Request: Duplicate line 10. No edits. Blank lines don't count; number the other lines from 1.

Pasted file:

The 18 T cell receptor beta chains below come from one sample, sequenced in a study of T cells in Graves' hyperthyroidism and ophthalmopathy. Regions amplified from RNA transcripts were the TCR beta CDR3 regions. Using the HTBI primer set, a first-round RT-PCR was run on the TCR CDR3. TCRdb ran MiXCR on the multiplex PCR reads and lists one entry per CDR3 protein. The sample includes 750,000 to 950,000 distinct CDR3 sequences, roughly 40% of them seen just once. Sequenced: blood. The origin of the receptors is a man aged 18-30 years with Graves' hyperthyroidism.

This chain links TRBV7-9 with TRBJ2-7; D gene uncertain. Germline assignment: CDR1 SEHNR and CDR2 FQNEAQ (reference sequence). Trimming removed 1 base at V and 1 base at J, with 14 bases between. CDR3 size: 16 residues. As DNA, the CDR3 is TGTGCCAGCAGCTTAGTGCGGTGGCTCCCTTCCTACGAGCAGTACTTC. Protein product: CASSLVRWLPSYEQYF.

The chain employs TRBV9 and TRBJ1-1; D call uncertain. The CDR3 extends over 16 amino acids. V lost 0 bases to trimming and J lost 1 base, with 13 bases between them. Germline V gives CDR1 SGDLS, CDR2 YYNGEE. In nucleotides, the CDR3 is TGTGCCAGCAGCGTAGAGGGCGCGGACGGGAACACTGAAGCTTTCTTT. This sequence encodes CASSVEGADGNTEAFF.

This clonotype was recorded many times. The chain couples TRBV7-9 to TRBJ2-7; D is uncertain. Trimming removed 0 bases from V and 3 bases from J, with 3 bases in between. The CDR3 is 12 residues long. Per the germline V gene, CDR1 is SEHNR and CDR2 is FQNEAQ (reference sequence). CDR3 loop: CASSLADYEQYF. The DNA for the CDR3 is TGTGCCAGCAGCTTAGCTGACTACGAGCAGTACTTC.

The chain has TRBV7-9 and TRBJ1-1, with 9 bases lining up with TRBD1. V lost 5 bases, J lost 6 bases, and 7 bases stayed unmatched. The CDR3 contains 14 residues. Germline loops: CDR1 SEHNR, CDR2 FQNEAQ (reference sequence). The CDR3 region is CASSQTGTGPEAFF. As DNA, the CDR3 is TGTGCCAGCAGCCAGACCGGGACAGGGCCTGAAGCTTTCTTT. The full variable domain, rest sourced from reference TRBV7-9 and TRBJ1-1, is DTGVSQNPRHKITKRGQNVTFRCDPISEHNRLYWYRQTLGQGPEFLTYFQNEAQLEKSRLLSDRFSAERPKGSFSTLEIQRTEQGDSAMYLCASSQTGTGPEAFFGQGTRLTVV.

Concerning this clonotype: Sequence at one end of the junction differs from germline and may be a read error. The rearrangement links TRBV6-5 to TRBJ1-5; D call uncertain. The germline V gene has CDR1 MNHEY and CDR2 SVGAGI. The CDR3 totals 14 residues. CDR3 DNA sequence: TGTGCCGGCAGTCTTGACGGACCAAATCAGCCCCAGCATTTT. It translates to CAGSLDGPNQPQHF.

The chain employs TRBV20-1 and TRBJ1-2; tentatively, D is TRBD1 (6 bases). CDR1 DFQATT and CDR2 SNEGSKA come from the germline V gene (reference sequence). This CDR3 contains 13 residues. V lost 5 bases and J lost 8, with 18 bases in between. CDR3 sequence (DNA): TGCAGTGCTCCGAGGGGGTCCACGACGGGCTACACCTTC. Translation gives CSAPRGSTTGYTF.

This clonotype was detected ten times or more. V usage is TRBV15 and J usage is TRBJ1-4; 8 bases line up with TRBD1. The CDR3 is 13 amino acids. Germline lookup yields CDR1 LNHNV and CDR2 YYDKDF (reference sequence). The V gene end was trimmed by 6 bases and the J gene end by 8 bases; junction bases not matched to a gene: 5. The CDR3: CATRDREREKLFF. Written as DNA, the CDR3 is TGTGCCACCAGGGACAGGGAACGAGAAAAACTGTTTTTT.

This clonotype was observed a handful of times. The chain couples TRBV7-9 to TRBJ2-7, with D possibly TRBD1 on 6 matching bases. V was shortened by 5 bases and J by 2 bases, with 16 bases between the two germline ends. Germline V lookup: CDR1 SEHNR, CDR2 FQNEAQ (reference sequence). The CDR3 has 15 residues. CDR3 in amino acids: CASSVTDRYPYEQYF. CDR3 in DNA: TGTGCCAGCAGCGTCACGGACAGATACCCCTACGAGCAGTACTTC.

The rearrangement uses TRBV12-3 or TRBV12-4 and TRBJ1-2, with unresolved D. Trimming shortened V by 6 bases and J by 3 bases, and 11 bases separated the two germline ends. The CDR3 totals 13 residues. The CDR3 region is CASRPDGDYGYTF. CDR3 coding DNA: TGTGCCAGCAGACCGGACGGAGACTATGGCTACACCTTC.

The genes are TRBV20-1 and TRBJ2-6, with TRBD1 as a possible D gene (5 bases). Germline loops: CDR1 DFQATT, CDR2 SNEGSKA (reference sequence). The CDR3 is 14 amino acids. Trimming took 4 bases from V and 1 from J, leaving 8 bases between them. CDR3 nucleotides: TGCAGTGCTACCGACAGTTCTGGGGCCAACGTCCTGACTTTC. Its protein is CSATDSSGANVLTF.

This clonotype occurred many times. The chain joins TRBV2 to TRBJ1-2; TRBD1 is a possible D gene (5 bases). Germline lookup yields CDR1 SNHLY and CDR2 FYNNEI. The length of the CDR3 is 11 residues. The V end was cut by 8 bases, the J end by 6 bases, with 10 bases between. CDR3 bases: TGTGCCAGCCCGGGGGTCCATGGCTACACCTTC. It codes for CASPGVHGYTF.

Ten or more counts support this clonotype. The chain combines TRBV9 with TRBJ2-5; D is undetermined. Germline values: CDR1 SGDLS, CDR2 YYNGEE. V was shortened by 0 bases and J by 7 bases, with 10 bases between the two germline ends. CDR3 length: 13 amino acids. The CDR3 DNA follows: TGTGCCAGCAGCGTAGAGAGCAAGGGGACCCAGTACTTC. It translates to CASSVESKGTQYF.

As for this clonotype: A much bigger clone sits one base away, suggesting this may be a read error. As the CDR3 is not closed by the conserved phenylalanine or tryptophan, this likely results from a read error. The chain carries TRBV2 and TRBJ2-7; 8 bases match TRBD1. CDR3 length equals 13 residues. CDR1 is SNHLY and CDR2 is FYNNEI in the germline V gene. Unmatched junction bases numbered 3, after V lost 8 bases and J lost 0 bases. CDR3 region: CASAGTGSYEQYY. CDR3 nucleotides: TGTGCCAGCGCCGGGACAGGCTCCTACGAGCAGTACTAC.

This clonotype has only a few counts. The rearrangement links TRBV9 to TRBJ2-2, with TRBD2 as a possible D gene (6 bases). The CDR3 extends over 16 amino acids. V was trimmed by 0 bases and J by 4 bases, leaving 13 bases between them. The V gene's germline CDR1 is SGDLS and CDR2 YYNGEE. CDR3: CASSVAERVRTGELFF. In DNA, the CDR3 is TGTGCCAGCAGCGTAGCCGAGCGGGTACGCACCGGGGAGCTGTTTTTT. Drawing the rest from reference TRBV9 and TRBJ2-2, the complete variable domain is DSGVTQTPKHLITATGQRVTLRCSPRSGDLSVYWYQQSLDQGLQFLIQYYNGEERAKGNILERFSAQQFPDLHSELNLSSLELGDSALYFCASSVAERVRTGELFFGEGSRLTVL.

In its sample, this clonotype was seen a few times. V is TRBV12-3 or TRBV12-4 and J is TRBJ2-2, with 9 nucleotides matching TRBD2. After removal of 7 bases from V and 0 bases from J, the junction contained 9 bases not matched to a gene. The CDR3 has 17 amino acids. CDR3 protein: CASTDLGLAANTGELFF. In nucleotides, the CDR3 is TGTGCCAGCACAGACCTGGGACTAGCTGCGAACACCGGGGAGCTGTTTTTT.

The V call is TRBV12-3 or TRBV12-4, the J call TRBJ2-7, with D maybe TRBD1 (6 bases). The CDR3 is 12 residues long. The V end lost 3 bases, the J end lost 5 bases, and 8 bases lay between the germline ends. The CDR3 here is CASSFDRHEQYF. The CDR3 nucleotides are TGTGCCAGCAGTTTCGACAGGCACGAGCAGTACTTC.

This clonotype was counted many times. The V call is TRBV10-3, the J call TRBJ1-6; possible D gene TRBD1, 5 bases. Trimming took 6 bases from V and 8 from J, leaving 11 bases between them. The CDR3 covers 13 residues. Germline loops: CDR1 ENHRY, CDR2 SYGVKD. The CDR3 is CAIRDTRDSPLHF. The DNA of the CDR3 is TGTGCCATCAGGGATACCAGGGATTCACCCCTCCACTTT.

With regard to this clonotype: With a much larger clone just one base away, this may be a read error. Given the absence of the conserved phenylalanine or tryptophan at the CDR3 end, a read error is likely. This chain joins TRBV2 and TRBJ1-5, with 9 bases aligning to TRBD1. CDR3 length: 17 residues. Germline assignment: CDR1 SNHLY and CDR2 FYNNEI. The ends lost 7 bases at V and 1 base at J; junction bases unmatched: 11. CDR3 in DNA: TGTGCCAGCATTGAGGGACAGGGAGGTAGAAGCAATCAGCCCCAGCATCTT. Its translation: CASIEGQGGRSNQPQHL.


The rearrangement uses TRBV12-3 or TRBV12-4 and TRBJ1-2, with unresolved D. Trimming shortened V by 6 bases and J by 3 bases, and 11 bases separated the two germline ends. The CDR3 totals 13 residues. The CDR3 region is CASRPDGDYGYTF. CDR3 coding DNA: TGTGCCAGCAGACCGGACGGAGACTATGGCTACACCTTC.